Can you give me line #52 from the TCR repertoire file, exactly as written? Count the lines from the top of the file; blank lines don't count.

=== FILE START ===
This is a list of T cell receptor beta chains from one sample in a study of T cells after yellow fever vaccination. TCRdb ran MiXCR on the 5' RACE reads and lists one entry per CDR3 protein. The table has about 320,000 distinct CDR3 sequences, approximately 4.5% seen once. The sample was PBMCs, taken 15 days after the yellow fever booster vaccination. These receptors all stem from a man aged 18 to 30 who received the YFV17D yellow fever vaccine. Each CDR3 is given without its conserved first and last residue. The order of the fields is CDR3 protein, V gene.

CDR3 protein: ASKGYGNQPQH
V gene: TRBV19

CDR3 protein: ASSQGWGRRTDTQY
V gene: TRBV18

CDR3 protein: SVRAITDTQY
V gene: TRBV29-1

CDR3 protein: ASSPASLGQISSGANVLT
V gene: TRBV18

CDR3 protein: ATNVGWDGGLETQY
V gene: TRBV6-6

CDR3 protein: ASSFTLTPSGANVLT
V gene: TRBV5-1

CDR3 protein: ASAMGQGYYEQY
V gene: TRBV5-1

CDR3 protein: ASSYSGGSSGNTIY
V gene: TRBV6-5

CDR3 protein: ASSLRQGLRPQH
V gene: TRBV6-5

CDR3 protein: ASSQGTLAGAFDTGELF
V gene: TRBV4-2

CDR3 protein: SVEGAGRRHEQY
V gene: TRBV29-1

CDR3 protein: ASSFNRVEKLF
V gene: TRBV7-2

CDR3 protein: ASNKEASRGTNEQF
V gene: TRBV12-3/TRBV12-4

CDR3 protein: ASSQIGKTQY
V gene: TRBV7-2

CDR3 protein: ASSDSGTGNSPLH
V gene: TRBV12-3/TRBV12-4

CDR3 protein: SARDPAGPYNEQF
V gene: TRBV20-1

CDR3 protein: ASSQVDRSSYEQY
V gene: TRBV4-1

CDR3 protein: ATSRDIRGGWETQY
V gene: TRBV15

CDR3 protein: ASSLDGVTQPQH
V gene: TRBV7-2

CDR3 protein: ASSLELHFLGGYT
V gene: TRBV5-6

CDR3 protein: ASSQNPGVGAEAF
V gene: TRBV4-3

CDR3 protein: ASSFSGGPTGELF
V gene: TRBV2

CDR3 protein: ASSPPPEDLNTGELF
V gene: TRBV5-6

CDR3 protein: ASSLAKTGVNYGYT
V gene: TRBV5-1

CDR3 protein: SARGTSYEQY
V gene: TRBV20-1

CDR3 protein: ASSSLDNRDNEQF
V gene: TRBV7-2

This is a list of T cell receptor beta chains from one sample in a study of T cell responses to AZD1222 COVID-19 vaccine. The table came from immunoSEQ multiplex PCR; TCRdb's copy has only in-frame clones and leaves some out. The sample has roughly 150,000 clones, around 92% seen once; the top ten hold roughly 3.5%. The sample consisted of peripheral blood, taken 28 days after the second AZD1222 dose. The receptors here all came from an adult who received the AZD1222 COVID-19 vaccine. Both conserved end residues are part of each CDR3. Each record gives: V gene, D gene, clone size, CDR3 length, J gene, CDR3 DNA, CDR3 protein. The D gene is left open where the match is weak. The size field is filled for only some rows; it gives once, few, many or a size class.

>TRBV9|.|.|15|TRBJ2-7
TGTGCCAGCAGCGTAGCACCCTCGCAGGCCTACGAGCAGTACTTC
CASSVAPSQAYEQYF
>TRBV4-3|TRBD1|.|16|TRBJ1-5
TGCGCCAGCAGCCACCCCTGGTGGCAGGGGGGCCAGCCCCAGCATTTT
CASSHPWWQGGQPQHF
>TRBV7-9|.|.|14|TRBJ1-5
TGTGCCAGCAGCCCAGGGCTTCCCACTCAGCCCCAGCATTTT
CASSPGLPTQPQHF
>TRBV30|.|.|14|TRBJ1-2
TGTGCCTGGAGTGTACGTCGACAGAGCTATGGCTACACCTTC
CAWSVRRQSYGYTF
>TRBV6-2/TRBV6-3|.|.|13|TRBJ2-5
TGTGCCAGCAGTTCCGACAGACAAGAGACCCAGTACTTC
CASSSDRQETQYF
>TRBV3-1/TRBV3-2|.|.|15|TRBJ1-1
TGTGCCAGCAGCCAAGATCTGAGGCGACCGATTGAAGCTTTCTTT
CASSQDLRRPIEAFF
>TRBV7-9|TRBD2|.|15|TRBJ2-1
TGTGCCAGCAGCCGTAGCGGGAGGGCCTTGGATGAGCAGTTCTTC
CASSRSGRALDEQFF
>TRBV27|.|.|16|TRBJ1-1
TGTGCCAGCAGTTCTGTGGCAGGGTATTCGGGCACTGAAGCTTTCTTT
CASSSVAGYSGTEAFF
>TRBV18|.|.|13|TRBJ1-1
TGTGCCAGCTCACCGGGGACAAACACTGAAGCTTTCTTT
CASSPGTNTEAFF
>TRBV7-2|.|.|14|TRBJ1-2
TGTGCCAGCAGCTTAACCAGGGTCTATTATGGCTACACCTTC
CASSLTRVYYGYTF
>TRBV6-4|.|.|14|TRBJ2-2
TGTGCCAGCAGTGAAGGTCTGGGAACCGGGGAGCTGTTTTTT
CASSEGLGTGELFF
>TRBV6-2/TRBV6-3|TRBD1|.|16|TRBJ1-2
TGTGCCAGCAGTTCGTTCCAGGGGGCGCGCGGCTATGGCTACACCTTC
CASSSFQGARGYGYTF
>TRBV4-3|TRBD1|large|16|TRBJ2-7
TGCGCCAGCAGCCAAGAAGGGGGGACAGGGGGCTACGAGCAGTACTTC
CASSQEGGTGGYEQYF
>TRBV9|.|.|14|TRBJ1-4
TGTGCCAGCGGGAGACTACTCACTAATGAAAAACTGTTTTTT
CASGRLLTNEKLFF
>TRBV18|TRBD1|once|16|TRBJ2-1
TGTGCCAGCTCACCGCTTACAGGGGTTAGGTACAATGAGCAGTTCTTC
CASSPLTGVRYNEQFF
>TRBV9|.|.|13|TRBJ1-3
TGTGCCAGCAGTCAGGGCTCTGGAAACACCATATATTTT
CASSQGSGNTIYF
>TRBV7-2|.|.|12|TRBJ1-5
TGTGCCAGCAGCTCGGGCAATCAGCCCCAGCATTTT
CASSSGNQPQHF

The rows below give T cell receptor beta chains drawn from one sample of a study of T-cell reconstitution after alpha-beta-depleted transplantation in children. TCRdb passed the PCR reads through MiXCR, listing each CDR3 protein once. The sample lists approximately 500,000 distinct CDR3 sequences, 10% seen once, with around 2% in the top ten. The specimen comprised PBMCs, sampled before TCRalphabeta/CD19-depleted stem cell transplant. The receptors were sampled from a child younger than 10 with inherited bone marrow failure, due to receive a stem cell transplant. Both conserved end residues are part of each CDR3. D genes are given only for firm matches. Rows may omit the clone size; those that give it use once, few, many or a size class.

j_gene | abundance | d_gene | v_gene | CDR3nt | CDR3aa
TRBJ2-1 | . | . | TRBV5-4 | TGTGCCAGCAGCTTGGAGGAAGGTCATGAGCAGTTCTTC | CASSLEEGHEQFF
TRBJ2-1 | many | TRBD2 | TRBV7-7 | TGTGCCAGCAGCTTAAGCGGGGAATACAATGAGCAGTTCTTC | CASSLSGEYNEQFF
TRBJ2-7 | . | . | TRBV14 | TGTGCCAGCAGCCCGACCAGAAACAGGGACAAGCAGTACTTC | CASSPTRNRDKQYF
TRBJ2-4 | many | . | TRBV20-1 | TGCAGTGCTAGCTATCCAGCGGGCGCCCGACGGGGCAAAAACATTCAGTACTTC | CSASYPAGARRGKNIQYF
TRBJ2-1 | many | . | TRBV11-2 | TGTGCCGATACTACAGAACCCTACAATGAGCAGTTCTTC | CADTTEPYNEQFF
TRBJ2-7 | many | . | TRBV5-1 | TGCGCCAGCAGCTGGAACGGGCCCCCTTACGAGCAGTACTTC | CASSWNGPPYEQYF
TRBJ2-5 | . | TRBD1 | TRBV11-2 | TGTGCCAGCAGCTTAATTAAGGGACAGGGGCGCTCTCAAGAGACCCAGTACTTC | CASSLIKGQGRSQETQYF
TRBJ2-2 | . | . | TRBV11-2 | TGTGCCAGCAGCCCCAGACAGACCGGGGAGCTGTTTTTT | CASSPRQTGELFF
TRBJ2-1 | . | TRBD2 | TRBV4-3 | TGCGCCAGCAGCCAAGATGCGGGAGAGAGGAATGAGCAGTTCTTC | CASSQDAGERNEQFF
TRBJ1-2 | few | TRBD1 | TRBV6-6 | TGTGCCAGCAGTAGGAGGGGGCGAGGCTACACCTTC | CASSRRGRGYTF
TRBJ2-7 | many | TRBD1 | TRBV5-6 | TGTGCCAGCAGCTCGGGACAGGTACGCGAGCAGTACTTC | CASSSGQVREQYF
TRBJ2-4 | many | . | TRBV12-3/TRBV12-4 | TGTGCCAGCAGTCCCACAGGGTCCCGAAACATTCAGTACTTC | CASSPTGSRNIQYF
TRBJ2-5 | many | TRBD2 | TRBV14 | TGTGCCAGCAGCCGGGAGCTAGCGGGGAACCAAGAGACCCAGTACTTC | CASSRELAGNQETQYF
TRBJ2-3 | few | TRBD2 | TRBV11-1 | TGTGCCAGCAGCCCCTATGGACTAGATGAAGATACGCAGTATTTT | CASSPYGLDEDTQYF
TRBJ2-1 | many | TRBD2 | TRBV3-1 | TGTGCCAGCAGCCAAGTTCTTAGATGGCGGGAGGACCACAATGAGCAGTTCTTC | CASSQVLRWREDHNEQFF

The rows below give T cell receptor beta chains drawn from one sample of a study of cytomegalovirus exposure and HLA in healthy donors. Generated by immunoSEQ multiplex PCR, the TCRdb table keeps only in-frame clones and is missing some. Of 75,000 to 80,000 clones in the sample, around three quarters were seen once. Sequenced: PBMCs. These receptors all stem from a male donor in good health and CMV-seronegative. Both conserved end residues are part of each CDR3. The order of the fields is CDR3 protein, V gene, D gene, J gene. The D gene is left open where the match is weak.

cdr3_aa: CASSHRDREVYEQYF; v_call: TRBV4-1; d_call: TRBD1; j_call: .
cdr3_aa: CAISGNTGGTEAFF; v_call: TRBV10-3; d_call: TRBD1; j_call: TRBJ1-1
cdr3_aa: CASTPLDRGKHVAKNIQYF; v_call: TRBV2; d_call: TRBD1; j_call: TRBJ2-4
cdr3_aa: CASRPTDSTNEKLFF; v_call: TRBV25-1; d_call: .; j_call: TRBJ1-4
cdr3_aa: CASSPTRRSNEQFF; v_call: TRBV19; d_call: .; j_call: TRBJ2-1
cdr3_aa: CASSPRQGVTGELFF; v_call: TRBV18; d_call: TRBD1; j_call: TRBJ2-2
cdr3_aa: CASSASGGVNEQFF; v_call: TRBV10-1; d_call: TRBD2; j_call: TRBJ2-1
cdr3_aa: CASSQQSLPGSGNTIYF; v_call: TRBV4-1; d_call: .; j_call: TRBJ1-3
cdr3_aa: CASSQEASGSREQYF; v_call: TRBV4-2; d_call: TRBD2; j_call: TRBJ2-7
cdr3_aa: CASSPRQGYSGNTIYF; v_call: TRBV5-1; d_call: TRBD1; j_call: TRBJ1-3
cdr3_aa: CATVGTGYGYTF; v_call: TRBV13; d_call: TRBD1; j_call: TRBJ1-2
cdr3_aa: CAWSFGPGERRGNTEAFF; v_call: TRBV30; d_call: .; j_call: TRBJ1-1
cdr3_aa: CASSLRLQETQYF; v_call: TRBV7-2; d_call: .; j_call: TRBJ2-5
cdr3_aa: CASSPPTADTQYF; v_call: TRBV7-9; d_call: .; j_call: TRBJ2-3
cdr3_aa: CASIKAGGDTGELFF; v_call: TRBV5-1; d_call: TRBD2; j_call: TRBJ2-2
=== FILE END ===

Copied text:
CDR3 protein: ASSSLDNRDNEQF